The Mission & Military Compensation Reform
Sergeant Danny Vasselian died in Afghanistan two days before Christmas and outside the Trufant Real Estate office on Route 123 in his hometown of Abington, Massachusetts, there is a sign that says, “Semper Fidelis Sgt. Danny Vasselian. A true hero”.
Danny died at the end of a war that is ending slowly, and as it does end, many of us have found ourselves asking: “How will we look back?”
Will our struggle be relegated to signs like Danny’s that adorn quiet country roads and hang, tattered, from highway overpasses; or, will we go on to forge a path like our grandmothers and grandfathers did after the last shreds of confetti fell on Times Square in 1945?
With the din surrounding the Ryan-Murray Budget, I fear that the first seeds of our post-war history have already been sown. The budget forged by Senator Patty Murray (D-Wash.) and Representative Paul Ryan (R-Wis.) includes a reduction to the annual cost-of-living adjustment (COLA) for pensions of retirees under age 62. After age 62, the retirees will gain back what they would have earned during their working careers in a sort of one time catch-up payment.
Veterans have coalesced in anger over the reductions, and in the shadow of the post-World War I bonus army have begun to fight for their own cause.
In many ways, we have a right to be angry. The giant immovable apparatus that is the United States government finally has agreed on something and it turns out that agreement is cutting military benefits. There’s a joke to be made there, but instead of a joke it has become a rallying cry that has turned our warfighters into daytime television pundits.
When I signed on the dotted line, I didn’t know what COLA stood for, and the GI Bill was a mystical piece of paper my grandfather built his farm with, not something I would later use to attend Georgetown University.
Call me ignorant, but I, like many of my brothers-in-arms, joined to go to war. We thrived in harsh environments, and when we came home we honed the hardship experienced in combat into a drive motivating us to get jobs and go to school. Combat became our varsity letter, a shroud of confidence we would use to get through days that might defeat those who hadn’t run towards the sound of the guns.
But, now we sit squabbling over the first budget passed since 2009. While we should stand up and represent ourselves when, as veterans, we have been slighted, we also know that our benefits are the best in the world. And, they will remain so despite any likely reforms that make their way to President Obama’s desk for his signature.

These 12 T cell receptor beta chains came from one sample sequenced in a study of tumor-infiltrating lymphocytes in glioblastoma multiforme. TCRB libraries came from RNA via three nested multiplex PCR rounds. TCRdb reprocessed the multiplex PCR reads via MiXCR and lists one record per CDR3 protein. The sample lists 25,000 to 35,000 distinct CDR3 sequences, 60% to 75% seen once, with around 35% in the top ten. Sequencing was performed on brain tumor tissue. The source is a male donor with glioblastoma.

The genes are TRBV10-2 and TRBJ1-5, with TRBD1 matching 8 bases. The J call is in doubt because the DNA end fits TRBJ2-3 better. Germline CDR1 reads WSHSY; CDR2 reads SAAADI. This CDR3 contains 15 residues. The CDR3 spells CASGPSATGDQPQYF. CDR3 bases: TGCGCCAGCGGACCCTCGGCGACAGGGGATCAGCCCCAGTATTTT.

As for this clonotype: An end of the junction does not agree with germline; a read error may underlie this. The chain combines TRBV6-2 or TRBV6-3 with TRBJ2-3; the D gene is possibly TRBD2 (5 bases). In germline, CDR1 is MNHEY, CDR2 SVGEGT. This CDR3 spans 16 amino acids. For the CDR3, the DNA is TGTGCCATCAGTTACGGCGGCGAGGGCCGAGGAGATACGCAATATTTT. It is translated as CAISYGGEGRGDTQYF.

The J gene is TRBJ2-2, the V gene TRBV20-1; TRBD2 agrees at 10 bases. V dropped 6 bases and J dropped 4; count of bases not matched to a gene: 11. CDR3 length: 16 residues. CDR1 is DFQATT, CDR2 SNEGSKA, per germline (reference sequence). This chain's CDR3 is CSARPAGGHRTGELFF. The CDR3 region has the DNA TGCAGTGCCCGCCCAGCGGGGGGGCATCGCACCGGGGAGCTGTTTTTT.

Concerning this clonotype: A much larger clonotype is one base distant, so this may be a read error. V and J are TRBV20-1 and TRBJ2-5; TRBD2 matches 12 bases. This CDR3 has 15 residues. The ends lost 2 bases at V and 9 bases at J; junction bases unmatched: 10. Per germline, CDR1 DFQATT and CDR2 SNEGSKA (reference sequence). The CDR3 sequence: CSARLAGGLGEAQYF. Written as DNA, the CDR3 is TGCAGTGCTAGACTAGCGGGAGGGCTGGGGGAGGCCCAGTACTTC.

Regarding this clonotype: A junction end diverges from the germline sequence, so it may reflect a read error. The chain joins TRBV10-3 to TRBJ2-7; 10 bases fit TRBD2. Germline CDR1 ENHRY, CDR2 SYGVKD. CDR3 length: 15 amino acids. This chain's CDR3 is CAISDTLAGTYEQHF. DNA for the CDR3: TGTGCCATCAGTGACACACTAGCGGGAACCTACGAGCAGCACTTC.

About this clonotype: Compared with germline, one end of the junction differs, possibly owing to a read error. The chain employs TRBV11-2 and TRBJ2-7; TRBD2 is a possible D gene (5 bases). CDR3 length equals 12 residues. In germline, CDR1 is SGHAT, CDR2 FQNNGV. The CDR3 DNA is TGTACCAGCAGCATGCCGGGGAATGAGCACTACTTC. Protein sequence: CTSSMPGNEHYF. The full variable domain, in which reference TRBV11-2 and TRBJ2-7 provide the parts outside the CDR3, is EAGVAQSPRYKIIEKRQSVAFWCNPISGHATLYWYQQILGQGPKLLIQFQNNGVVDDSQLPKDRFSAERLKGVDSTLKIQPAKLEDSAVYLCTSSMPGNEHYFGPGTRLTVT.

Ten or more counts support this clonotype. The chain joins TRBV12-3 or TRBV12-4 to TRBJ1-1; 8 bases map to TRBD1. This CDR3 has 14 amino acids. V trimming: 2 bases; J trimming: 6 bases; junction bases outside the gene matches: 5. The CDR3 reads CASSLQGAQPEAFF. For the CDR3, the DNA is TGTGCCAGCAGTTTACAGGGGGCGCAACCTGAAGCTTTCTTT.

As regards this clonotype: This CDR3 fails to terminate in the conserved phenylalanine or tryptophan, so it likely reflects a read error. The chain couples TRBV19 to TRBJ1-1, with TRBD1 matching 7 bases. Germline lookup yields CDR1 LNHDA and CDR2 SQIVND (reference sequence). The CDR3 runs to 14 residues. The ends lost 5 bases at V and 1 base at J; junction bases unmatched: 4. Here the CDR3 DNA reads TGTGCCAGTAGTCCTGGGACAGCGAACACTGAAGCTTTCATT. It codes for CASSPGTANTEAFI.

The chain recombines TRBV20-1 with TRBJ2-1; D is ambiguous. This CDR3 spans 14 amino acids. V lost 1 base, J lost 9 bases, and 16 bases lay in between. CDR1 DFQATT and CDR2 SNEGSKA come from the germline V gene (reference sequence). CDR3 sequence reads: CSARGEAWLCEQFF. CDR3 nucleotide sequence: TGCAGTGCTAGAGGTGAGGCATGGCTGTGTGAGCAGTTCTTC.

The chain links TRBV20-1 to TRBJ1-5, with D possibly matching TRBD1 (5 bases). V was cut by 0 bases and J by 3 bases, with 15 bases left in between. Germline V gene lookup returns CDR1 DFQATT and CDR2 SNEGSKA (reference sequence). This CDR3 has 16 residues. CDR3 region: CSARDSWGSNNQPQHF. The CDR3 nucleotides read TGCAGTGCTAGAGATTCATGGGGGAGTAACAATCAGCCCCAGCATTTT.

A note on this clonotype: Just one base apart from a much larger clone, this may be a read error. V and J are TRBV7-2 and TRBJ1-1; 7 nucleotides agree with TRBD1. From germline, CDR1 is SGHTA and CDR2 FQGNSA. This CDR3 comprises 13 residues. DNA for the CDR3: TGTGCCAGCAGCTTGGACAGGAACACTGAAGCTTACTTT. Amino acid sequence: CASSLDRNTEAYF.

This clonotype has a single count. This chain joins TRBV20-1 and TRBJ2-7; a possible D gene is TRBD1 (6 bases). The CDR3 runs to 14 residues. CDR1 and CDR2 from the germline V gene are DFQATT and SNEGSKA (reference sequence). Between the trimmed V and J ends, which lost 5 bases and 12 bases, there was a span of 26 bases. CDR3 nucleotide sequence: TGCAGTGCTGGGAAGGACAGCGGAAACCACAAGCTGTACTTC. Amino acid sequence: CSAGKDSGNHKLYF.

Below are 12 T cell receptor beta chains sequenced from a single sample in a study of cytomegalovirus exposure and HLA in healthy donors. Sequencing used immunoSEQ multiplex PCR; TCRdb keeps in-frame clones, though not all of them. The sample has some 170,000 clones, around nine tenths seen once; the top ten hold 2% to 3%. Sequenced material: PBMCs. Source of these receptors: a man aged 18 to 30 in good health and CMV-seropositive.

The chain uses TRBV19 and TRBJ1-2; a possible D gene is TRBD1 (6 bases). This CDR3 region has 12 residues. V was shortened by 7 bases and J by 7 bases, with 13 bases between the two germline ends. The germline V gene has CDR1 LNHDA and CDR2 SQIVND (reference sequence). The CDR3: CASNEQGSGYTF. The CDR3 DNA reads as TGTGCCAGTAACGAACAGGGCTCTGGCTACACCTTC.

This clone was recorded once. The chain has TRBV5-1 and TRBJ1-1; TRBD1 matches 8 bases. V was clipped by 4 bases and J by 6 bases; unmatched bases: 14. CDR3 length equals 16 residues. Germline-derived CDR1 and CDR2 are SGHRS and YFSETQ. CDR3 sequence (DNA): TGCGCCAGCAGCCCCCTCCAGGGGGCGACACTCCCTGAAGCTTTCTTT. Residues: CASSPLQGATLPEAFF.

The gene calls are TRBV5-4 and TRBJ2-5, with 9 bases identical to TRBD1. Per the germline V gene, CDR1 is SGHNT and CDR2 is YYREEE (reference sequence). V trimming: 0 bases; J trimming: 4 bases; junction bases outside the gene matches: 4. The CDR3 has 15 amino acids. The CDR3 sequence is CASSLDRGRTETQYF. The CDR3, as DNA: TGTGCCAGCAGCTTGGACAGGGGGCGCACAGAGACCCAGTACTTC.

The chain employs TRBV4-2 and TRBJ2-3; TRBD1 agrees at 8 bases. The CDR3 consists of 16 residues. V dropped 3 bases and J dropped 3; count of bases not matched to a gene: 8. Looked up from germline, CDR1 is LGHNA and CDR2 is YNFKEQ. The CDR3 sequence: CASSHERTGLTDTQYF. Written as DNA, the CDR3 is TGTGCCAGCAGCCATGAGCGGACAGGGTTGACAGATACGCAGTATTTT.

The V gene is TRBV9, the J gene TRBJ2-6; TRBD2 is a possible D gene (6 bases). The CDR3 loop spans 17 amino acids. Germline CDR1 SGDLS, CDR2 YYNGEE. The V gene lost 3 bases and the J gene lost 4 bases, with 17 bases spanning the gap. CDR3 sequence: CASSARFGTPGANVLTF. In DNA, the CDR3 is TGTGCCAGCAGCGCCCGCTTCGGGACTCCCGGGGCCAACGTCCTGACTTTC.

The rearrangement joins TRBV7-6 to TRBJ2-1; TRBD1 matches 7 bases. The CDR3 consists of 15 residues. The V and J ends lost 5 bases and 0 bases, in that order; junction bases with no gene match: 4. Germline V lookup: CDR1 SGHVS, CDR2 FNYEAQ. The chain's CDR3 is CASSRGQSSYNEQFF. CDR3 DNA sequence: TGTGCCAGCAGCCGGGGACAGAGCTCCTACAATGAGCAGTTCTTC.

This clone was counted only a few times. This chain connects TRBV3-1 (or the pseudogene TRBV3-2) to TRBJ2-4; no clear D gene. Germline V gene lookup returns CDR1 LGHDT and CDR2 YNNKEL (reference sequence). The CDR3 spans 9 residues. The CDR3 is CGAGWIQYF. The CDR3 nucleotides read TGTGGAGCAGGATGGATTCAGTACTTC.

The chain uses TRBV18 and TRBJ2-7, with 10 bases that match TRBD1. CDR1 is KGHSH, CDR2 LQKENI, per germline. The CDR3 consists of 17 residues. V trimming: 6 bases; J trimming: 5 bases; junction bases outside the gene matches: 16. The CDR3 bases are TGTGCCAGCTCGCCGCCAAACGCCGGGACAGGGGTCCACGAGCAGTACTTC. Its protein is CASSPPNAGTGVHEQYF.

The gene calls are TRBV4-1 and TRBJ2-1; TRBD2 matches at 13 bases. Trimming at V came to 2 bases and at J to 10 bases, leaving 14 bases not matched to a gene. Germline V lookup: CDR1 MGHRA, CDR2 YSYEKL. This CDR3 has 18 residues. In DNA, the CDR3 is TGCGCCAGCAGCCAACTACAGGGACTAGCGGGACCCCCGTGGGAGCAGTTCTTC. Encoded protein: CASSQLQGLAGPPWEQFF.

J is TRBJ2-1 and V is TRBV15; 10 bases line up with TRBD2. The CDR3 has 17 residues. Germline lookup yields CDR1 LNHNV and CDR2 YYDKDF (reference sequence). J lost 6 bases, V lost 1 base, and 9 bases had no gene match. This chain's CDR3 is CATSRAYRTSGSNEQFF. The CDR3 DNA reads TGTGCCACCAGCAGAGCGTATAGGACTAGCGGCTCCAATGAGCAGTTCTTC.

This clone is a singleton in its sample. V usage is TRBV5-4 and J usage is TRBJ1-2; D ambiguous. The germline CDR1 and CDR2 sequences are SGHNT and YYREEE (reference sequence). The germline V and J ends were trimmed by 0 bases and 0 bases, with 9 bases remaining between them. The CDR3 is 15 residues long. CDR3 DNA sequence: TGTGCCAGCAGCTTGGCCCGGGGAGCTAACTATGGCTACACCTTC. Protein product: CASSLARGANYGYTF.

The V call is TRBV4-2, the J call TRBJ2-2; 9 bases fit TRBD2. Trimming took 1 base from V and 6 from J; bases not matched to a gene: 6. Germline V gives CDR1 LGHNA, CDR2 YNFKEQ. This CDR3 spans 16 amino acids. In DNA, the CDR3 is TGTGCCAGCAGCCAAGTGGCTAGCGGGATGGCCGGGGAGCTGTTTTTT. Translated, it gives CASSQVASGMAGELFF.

Today, our men and women in uniform are still dying in combat, and while our benefits are important, our rhetoric risks eclipsing the reason we have those benefits in the first place. If we want to look back at this generation of service members with the firm belief that we did everything we could for our brothers and sisters in arms, the onus now should not be on our wellbeing, but on the missions that remains and the continued well-being of those fifty thousand people that remain fighting a war that our public is desperately trying to forget.
The world is not getting any friendlier; and if history is a guide, we are likely embarking on “another bloody century.” Yet, the only way it will be another American century is if we, as the men and women who swore to protect this nation, continue to put our country before ourselves long after we’ve hung up the uniform.
As veterans we know, plans don’t last a minute under fire and that the motto “prepare for the worst; hope for the best” applies just as well to our lives after unformed service. This setback is one of the first, and it won’t be the last.
So how will we look back?
The answer is we don’t. Not yet. The war isn’t over and many more will return like Danny Vasselian, with scores more needing rehabilitation, not retirement benefits. There will be a time when we change far more than a cost of living adjustment and we step up to truly earn the moniker of “the next greatest generation”, but it doesn’t start with the Ryan-Murray budget. It starts with Sergeant Danny Vasselian.
Thomas Gibbons-Neff is a columnist at War on the Rocks. He served as an infantryman with 1st Battalion 6th Marines from 2007-2011 and participated in two deployments to Afghanistan. He is a student at Georgetown University and executive editor at The Hoya.
Image: U.S. Marine Corps photo by Lance Cpl. Dexter S. Saulisbury